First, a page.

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Sclerocactus wetlandicus facts for kids

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Sclerocactus wetlandicus
Sclerocactus wetlandicus ssp ilseae fh 0701 UT in cultur in der Sammlung von F Hochstaetter.jpg
Conservation status

Vulnerable (NatureServe)
Scientific classification
S. wetlandicus
Binomial name
Sclerocactus wetlandicus

Sclerocactus wetlandicus is a rare species of cactus known by the common name Uinta Basin hookless cactus. It is endemic to Utah in the United States, where it is known only from the Uinta Basin. It may also be called the Pariette cactus, but this name is more appropriate for Sclerocactus brevispinus, the species endemic to the Pariette Draw of Duchesne County.

S. wetlandicus is threatened by a number of processes and human activities. This plant is federally listed as a threatened species of the United States. Until 1989 it was included under the description of Sclerocactus glaucus, a threatened cactus. When it was separated and elevated to species status it retained the threatened designation. Sources vary in whether they recognize the separation from S. glaucus; Anderson (2001) does not.

This cactus has a spherical or cylindrical shape, a green or bluish color, and a waxy texture. It grows up to 15 centimeters tall by 12 wide. There are several white, tan, or black radial spines and a few brown, black, or reddish central spines on each areole. The radial spines are up to 2 centimeters long, the central spines sometimes a bit longer. The fragrant funnel-shaped flowers are up to 5 centimeters long by 5 wide. They have pink tepals, the outer ones tinged brown.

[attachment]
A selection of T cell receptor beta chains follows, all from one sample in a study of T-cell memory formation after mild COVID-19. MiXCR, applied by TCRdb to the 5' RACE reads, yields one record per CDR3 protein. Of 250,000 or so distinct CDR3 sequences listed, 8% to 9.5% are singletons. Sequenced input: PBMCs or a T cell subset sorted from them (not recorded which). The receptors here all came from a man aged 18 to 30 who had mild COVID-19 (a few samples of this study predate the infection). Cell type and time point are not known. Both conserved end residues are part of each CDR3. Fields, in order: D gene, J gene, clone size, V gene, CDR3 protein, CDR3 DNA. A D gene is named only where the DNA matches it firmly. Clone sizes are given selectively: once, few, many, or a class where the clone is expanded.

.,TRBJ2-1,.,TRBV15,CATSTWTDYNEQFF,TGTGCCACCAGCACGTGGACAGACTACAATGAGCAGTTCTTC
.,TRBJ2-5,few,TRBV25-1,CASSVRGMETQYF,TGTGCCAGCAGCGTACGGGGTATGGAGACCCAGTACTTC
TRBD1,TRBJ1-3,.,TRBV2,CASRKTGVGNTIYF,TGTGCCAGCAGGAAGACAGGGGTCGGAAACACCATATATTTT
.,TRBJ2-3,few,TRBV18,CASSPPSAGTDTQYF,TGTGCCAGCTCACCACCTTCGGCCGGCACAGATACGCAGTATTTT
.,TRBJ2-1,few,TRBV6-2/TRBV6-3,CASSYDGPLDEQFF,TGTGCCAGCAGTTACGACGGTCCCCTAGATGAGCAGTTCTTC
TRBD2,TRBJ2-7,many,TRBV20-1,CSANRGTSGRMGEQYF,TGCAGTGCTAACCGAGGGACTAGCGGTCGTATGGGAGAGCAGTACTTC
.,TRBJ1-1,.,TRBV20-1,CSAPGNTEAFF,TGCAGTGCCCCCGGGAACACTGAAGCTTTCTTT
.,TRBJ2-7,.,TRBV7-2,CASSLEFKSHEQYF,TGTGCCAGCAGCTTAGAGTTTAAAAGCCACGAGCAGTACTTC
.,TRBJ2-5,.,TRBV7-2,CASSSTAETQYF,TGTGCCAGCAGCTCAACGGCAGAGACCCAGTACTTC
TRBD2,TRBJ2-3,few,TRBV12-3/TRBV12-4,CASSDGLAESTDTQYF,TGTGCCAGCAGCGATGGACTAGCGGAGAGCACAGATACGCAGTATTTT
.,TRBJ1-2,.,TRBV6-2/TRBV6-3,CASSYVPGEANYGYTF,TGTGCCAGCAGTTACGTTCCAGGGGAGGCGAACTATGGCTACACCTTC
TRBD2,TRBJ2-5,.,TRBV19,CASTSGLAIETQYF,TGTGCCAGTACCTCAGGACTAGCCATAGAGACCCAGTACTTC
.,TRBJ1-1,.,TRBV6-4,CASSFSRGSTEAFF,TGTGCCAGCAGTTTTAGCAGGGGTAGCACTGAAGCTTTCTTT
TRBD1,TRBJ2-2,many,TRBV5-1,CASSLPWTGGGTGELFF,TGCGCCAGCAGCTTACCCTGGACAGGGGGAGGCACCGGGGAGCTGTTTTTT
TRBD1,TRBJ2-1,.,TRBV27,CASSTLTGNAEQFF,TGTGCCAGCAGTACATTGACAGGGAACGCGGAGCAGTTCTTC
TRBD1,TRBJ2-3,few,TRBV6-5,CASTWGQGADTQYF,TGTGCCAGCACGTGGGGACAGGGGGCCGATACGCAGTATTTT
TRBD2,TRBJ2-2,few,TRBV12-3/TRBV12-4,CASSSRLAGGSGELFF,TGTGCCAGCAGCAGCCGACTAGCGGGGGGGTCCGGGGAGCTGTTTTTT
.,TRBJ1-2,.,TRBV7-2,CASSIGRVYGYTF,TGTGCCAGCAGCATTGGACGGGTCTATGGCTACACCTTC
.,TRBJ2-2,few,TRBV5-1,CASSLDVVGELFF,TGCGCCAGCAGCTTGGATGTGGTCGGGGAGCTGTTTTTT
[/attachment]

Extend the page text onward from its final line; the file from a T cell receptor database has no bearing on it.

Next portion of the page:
This plant grows on mesa slopes with rough, rocky soils littered with cobbles and gravel. The desert shrub plant community includes such species as Atriplex confertifolia, Pleuraphis jamesii, Artemisia nova, and Achnatherum hymenoides. The cactus flowers are pollinated by insects, probably including bees, ants, and beetles.

This cactus grows throughout the Uinta Basin of Utah, mainly in Uintah County along the Green River and its tributaries. Despite its being limited to one region, it is found in many locations there and its population could number 30,000.

Threats to the species include damage to the habitat during hydrocarbon exploration, poaching, off-road vehicle use, and grazing. There are many active oil wells in the area, and there is associated activities in the habitat such as road construction and maintenance and pipeline installation and maintenance, which cause habitat fragmentation and the edge effect. Other damage includes erosion, dust production, and the introduction of weeds.

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